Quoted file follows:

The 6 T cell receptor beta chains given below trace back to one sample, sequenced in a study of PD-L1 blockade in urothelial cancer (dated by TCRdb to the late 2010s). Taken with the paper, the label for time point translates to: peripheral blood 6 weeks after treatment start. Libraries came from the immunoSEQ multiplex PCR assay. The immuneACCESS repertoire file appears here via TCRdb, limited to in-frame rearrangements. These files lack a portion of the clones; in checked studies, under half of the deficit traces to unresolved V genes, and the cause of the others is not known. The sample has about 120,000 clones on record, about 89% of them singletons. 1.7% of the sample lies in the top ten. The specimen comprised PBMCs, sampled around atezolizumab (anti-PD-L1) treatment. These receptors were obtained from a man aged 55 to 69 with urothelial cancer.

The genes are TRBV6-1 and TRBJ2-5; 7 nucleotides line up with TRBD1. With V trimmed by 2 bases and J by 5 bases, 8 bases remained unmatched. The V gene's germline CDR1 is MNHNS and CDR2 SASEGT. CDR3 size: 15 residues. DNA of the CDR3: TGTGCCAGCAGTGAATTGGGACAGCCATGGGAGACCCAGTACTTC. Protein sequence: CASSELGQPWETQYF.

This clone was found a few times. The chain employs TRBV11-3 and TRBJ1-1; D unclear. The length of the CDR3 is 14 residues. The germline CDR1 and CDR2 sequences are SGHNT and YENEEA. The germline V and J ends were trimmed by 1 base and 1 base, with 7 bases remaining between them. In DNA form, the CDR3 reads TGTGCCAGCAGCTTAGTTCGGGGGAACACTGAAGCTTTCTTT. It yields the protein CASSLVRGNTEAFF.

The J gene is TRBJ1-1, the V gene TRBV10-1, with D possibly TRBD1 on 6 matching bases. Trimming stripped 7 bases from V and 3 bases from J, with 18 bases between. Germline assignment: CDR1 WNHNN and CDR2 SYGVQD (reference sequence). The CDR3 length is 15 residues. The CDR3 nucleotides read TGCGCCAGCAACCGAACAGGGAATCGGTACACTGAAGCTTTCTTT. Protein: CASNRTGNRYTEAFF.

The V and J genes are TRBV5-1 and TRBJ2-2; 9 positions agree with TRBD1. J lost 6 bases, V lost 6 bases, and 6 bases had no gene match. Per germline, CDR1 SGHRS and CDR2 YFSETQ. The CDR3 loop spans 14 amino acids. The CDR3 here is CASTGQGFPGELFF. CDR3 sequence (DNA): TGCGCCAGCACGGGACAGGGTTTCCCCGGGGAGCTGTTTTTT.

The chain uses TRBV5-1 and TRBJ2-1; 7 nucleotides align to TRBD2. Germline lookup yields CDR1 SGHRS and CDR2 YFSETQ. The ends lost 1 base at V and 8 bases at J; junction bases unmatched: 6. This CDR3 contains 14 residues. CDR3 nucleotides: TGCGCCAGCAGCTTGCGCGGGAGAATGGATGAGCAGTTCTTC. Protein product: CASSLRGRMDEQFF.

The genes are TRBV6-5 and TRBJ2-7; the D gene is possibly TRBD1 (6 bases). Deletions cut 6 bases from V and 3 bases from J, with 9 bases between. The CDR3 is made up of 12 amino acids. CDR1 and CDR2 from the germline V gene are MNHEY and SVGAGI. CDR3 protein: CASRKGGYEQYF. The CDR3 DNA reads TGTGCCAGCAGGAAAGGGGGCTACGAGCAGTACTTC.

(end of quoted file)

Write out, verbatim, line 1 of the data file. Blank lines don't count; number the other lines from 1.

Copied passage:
The 6 T cell receptor beta chains given below trace back to one sample, sequenced in a study of PD-L1 blockade in urothelial cancer (dated by TCRdb to the late 2010s). Taken with the paper, the label for time point translates to: peripheral blood 6 weeks after treatment start. Libraries came from the immunoSEQ multiplex PCR assay. The immuneACCESS repertoire file appears here via TCRdb, limited to in-frame rearrangements. These files lack a portion of the clones; in checked studies, under half of the deficit traces to unresolved V genes, and the cause of the others is not known. The sample has about 120,000 clones on record, about 89% of them singletons. 1.7% of the sample lies in the top ten. The specimen comprised PBMCs, sampled around atezolizumab (anti-PD-L1) treatment. These receptors were obtained from a man aged 55 to 69 with urothelial cancer.